First, let's say that the original program is like this:

```for (s1=0;s1<=n;s1++) {
S2(i = s1) ;
S1(i = s1) ;
}```

This could be encoded in CLooG format as follows:

```# language: C
c

# parameter {n | n>= 0}
1 3
#  n  1
1  1  0
1
n

2 # Number of statements:

1
# {i | 0<=i<=n}
2 4
#  i  n   1
1  1  0   0
1 -1  1   0
0  0  0

1
# {i | 0<=i<=n}
2 4
#  i  n   1
1  1  0   0
1 -1  1   0
0  0  0

1
i

2 # Scattering functions

3 7
# s0 s1 s2  i  n  1
0  1  0  0  0  0  0
0  0  1  0 -1  0  0
0  0  0  1  0  0  5

3 7
# s0 s1 s2  i  n  1
0  1  0  0  0  0  0
0  0  1  0 -1  0  0
0  0  0  1  0  0  6

1
s0 s1 s2```

Loop fission, aka. loop distribution, could be performed by changing the schedule of the loop containing the statement S1 as follows: (see the dimension s0 of the scattering polyhedron)

```# language: C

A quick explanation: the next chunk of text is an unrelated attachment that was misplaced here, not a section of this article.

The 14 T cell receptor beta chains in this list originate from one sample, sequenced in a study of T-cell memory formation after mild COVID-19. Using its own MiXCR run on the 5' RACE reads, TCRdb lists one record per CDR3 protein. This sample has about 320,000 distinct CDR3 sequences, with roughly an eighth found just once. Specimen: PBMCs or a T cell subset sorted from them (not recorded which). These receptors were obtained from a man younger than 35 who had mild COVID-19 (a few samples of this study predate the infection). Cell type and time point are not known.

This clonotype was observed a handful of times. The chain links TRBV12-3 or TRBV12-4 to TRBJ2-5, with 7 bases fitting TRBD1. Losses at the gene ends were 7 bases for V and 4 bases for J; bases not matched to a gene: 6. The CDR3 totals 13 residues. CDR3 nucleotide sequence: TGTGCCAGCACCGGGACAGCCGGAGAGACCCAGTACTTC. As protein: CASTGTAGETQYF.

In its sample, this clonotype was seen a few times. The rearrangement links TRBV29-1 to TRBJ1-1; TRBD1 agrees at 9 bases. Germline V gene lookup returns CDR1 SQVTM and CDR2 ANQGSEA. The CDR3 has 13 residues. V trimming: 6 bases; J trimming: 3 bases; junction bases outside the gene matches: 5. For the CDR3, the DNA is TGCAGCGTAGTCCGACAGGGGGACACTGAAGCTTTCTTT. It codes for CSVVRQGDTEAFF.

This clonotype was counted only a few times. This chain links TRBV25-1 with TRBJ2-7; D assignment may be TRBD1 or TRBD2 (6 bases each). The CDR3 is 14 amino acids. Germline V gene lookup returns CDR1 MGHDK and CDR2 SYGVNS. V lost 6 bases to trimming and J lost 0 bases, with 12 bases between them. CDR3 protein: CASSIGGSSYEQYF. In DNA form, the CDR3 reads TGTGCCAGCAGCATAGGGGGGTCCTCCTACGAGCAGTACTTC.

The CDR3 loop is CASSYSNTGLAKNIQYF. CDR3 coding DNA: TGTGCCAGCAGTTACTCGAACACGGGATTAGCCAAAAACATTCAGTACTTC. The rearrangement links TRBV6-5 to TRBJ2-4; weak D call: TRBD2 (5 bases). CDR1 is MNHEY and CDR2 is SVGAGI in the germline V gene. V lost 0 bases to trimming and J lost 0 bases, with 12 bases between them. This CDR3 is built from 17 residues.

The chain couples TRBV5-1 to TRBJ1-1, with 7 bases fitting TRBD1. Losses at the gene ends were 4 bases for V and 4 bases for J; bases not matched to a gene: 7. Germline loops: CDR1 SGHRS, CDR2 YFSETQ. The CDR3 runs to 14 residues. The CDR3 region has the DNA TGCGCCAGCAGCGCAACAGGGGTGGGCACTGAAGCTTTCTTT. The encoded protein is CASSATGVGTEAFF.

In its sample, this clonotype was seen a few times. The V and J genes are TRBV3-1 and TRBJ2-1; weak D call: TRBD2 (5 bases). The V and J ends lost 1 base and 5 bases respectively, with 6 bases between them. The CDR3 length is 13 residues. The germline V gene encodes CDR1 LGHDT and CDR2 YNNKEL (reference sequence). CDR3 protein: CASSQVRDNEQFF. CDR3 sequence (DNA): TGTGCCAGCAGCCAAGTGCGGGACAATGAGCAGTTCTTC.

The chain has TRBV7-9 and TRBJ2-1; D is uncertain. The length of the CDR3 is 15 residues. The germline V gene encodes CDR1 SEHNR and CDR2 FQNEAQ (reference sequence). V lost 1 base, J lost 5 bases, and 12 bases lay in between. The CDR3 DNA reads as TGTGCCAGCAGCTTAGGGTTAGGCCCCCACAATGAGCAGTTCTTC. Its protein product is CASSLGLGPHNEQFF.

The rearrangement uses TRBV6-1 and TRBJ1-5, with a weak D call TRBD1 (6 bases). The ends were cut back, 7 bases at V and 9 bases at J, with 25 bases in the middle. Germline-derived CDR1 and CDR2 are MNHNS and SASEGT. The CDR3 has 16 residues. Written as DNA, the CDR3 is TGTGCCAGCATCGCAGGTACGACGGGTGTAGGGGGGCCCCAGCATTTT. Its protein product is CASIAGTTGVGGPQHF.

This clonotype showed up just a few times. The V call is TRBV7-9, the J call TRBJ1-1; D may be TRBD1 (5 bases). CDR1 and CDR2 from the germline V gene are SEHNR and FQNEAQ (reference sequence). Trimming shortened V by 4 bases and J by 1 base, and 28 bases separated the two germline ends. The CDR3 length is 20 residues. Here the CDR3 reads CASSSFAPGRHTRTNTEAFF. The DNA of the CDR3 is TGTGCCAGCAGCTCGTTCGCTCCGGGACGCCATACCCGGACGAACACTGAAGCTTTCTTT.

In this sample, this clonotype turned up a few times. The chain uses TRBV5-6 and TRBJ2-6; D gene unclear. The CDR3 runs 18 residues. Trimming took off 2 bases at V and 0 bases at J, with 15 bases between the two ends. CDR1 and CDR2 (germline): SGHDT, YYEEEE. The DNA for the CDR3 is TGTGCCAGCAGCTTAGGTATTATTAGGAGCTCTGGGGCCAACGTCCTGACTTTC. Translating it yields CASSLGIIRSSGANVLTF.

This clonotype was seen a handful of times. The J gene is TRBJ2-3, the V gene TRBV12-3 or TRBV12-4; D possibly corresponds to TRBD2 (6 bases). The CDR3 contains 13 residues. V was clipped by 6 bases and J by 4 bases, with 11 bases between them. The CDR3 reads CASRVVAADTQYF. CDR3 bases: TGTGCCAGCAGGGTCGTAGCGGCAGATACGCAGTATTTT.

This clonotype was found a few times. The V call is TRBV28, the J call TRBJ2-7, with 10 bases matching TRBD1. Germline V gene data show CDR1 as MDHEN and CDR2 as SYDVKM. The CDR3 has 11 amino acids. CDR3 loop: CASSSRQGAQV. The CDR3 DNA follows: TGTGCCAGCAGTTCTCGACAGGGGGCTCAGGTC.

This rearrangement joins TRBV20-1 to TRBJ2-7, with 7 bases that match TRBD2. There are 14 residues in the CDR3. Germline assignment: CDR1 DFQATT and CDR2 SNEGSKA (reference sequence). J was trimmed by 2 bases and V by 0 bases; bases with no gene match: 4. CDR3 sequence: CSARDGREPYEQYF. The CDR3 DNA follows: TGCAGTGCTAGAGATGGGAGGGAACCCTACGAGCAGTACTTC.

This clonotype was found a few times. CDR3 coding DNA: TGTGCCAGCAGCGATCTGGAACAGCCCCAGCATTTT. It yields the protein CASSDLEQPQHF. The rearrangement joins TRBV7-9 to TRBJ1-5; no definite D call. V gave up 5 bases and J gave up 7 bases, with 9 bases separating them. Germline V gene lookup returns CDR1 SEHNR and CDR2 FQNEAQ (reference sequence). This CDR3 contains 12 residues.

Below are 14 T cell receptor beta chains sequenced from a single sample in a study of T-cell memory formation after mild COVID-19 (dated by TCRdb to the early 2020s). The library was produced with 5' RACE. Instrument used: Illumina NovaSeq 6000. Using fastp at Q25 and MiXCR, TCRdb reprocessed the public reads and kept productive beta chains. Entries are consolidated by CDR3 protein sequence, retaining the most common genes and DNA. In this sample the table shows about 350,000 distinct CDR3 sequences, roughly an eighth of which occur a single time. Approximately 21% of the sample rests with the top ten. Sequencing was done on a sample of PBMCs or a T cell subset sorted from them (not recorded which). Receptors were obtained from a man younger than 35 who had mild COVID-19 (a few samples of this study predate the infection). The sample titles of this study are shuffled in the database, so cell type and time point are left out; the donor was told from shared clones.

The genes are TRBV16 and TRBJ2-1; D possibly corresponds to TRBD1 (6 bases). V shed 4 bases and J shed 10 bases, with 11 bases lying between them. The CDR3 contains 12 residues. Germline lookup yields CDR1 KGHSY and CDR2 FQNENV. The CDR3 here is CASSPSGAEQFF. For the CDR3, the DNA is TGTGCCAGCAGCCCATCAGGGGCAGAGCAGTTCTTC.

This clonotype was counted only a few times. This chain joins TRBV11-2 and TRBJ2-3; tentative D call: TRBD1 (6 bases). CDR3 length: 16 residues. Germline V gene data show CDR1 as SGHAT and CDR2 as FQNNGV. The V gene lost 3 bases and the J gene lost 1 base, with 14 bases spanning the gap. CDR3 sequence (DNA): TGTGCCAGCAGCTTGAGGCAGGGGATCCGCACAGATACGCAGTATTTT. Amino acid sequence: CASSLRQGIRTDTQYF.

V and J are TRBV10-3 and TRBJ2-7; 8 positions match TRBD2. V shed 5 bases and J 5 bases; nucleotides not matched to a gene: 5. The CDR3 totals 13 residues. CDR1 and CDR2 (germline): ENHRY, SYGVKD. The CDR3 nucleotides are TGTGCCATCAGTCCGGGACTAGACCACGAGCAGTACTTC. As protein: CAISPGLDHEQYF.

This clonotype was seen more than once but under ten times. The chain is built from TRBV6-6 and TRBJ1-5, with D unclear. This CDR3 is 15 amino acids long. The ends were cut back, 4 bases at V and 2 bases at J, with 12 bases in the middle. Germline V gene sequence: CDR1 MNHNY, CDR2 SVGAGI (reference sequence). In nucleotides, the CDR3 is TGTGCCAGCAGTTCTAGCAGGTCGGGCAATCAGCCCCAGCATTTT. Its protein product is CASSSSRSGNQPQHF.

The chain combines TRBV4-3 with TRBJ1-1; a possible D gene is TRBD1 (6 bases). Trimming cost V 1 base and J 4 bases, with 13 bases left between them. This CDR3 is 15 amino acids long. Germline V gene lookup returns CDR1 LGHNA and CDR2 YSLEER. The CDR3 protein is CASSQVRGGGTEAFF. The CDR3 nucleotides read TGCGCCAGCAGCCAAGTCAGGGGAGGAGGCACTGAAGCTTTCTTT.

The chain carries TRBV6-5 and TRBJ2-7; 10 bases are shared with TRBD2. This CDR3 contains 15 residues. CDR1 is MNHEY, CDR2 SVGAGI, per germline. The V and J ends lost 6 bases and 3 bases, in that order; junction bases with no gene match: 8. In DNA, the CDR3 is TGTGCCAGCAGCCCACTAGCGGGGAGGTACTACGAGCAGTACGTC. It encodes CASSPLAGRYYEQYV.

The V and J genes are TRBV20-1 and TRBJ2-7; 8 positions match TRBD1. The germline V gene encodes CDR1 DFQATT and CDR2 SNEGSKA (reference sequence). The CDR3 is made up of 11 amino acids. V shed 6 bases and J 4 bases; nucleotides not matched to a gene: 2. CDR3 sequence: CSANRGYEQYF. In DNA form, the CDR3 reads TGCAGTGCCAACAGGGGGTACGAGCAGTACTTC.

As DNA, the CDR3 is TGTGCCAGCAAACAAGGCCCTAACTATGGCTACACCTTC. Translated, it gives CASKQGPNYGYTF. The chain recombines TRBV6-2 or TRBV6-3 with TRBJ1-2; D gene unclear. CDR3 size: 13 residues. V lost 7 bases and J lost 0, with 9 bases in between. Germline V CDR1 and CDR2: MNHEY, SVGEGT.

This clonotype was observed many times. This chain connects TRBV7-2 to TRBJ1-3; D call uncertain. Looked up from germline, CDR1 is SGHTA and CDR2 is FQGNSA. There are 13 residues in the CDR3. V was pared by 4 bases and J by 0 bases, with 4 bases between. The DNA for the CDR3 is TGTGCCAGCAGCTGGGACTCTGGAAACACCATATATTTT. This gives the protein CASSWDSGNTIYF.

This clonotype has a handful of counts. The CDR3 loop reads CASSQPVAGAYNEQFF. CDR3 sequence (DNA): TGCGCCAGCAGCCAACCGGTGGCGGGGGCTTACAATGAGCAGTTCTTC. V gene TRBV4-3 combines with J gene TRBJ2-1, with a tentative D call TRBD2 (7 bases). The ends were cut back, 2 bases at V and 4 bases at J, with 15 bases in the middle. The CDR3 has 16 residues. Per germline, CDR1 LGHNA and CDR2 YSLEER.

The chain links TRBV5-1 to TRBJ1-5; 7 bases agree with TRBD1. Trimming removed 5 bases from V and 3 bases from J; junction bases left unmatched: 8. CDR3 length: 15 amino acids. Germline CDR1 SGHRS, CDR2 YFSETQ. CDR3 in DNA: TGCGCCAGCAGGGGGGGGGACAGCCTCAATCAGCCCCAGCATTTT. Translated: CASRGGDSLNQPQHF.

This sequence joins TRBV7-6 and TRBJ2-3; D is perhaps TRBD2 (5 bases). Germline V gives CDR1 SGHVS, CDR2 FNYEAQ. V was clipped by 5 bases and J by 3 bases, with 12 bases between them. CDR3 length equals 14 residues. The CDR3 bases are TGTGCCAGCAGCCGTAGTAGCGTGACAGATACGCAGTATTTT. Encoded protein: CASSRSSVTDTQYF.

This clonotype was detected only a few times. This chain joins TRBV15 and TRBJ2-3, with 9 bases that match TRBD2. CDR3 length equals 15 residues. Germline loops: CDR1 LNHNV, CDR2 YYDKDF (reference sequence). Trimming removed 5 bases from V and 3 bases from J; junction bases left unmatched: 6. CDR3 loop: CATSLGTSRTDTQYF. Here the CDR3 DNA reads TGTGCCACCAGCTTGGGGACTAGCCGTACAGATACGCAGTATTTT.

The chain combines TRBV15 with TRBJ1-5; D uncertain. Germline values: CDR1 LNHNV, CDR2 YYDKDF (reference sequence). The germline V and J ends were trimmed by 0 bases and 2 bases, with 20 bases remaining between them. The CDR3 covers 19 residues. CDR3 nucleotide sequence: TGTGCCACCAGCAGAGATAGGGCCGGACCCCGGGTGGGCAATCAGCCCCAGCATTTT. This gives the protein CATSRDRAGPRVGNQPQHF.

c

# parameter {n | n>= 0}
1 3
#  n  1
1  1  0
1
n

2 # Number of statements:

1
# {i | 0<=i<=n}
2 4
#  i  n   1
1  1  0   0
1 -1  1   0
0  0  0

1
# {i | 0<=i<=n}
2 4
#  i  n   1
1  1  0   0
1 -1  1   0
0  0  0

1
i

2 # Scattering functions

3 7
# s0 s1 s2  i  n  1
0  1  0  0  0  0  1
0  0  1  0 -1  0  0
0  0  0  1  0  0  5

3 7
# s0 s1 s2  i  n  1
0  1  0  0  0  0  0
0  0  1  0 -1  0  0
0  0  0  1  0  0  6

1
s0 s1 s2```

for which the output of CLooG is as follows:

```for (s1=0;s1<=n;s1++) {
S1(i = s1) ;
}
for (s1=0;s1<=n;s1++) {
S2(i = s1) ;
}```

From this form, one can fuse the loops back, by changing the execution time of the loops to be the same.

None: Graphite/Fusion_fission (last edited 2009-02-18 00:26:29 by 163)